“But it’s the only way to fund a team and if we do decide to return to pro continental status, it’s the only way to fund a pro team. The way the global economy is, it’s hard to find sponsorship to sustain it for more than a couple of years.”

Third – why not Europe? Don’t all the teams desire to head for the birthplace of pro cycling?

“Since Fuji and Scody came on board this year we have been getting heaps of exposure and getting invitations to Asia and America,” Elliot says. “But we don’t have a UCI licence this year; just a national team licence. Next year will have a continental team licence. To be honest it will be cheaper to race in Asia than in the NRS. The cost of entries, accommodation and flights in Australia are quite high. I was running the team in Belgium for less than it costs to run a team here. But I am not interested in going back to Europe. I think Asia and America are probably a good focus for our team.”

Fourth – what do you mean you don’t give your riders much? Surely that’s not very attractive?

“We have a no free ride policy. They get given bikes and clothing, but they pay for accommodation and food and those sorts of things. That way we can go for another hundred years. I never had anything paid for me. I think a lot of these other NRS teams give too much to their riders; they don’t end up producing the goods. They need to work for it.

“That’s the problem with NRS. There are a lot of teams trying to be Budget or Genesys but they don’t last. We have no funding. Some of them have $100k and they blow it all in the first six months. I could make $100k last three years.”

Team Scody Downunder first made an appearance back in 1998 as the Team Down Under, with six riders – Glen Chadwick, Robert Piccolo, Trent Wilson and others.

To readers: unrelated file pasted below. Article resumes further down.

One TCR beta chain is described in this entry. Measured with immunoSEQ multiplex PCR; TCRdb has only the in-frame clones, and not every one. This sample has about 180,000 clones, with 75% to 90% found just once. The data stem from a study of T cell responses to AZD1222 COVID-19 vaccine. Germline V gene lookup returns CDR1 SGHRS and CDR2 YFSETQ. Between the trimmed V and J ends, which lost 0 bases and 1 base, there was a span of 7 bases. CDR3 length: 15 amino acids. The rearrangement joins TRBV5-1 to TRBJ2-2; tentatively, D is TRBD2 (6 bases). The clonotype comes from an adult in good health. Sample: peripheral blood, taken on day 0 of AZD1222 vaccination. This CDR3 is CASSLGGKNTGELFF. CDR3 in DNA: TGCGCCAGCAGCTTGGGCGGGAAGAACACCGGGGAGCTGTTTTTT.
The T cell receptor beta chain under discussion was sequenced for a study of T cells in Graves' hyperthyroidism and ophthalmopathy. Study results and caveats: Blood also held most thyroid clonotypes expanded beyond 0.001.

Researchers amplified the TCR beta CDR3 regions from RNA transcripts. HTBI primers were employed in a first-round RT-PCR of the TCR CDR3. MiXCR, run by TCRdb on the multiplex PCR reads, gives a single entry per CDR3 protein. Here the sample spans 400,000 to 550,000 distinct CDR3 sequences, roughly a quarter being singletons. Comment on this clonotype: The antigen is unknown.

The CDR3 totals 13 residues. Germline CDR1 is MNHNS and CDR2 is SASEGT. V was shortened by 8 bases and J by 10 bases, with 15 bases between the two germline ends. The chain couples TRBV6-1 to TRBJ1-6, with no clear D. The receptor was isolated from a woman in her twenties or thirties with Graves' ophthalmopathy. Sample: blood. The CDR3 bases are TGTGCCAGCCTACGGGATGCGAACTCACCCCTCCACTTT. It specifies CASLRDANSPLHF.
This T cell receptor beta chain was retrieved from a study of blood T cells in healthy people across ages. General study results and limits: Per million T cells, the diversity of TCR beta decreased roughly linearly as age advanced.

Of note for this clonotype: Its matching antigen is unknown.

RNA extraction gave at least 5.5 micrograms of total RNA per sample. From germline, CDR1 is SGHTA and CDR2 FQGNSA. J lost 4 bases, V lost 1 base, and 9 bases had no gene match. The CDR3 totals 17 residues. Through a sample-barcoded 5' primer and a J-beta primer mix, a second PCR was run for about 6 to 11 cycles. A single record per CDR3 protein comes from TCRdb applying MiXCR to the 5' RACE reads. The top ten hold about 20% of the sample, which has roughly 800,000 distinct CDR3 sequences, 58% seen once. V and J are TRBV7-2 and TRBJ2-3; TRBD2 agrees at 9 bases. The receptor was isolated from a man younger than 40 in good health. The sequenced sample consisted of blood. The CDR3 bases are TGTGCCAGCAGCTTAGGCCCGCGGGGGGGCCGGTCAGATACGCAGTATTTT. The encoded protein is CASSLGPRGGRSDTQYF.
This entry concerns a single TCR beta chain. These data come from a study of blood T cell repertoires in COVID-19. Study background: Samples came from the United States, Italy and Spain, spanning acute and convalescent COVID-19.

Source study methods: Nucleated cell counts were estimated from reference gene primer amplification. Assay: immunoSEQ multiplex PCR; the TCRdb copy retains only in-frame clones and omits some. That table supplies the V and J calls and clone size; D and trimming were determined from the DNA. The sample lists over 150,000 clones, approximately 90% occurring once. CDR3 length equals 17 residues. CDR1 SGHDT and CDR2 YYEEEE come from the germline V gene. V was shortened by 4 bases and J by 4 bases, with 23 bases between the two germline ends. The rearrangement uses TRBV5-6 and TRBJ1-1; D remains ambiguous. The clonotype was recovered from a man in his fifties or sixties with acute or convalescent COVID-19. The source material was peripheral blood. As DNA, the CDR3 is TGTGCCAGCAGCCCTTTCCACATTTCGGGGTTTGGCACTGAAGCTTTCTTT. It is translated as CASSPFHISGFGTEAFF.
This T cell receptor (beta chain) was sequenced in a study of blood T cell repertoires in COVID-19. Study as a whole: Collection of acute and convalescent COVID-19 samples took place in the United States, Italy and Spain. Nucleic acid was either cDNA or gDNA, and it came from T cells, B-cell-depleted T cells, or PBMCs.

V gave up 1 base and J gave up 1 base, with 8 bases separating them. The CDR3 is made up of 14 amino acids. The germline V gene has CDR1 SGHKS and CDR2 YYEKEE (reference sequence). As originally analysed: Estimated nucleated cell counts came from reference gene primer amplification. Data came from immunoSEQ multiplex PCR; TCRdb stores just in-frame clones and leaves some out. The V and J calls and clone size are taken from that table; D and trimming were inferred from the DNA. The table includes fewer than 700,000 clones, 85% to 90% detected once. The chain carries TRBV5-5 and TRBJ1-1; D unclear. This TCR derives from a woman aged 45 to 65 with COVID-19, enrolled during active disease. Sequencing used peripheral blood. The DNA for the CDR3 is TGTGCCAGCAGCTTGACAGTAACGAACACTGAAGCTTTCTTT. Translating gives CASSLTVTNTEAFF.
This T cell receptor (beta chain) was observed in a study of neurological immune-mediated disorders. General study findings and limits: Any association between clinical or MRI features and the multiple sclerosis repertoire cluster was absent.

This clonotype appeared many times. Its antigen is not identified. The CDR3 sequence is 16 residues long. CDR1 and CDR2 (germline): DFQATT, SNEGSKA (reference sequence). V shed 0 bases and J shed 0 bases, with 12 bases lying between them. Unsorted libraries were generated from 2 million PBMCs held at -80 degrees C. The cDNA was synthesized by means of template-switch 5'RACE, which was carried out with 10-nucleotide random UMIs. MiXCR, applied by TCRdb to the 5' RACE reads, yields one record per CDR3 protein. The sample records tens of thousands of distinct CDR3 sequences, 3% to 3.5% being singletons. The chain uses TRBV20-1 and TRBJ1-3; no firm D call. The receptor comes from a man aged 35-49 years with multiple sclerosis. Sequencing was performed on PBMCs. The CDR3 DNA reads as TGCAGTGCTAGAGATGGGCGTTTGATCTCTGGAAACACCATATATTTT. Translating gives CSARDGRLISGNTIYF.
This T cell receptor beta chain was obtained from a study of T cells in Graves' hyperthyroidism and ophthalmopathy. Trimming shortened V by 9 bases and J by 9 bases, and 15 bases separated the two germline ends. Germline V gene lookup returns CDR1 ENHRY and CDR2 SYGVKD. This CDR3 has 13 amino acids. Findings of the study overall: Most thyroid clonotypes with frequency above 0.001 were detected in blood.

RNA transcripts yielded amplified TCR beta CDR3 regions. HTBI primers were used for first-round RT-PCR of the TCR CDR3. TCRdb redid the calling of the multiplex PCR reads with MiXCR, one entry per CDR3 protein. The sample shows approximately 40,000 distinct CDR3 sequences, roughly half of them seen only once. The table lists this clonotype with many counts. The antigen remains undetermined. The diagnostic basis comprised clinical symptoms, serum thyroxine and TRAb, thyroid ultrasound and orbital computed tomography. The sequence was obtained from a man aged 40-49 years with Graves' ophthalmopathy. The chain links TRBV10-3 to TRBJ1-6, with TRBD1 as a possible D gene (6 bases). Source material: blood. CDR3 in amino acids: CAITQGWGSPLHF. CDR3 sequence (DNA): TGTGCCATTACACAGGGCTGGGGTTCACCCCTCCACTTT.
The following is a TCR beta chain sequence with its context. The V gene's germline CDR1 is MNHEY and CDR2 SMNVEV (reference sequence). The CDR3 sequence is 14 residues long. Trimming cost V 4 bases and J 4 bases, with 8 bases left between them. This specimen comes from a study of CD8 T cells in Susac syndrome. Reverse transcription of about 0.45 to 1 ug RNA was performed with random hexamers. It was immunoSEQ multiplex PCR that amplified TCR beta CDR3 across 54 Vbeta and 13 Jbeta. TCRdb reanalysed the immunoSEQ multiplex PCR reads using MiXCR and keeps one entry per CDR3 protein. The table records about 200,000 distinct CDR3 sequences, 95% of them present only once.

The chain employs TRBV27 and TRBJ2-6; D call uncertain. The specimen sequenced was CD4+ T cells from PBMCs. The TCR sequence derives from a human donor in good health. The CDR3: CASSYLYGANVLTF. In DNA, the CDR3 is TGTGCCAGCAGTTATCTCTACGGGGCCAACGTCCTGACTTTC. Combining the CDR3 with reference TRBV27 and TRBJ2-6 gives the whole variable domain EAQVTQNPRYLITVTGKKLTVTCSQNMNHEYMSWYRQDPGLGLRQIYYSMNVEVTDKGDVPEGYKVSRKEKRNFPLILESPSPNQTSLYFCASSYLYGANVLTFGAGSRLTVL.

Originally a plumber and an ex-Victorian who had raced with Blackburn and Northcote cycling clubs, and independently in Belgium and America, did a couple of Sun Tours, a Tour de Pont, New Caledonia, etc, Elliot formed the team as a marketing opportunity to promote Peugeot Bicycles in Australia – which he was wholesaling at the time.

“It was cheaper to do that than advertise with in magazines and stuff like that,” he said, “so I thought I would give it a go.”

In its first year the team won the Tour of Tasmania, stages in the Sun Tour and stages in the now defunct Commonwealth Bank Classic.

In its second year Elliott – who also had a company called D&D Promotions in Belgium – decided to send the team to Belgium as an Australian continental team.

“We headed over there with a squad of 12 riders for seven years,” he recalls. “I had a day job back here so I let the Belgium side of things handle it, but used to go over occasionally.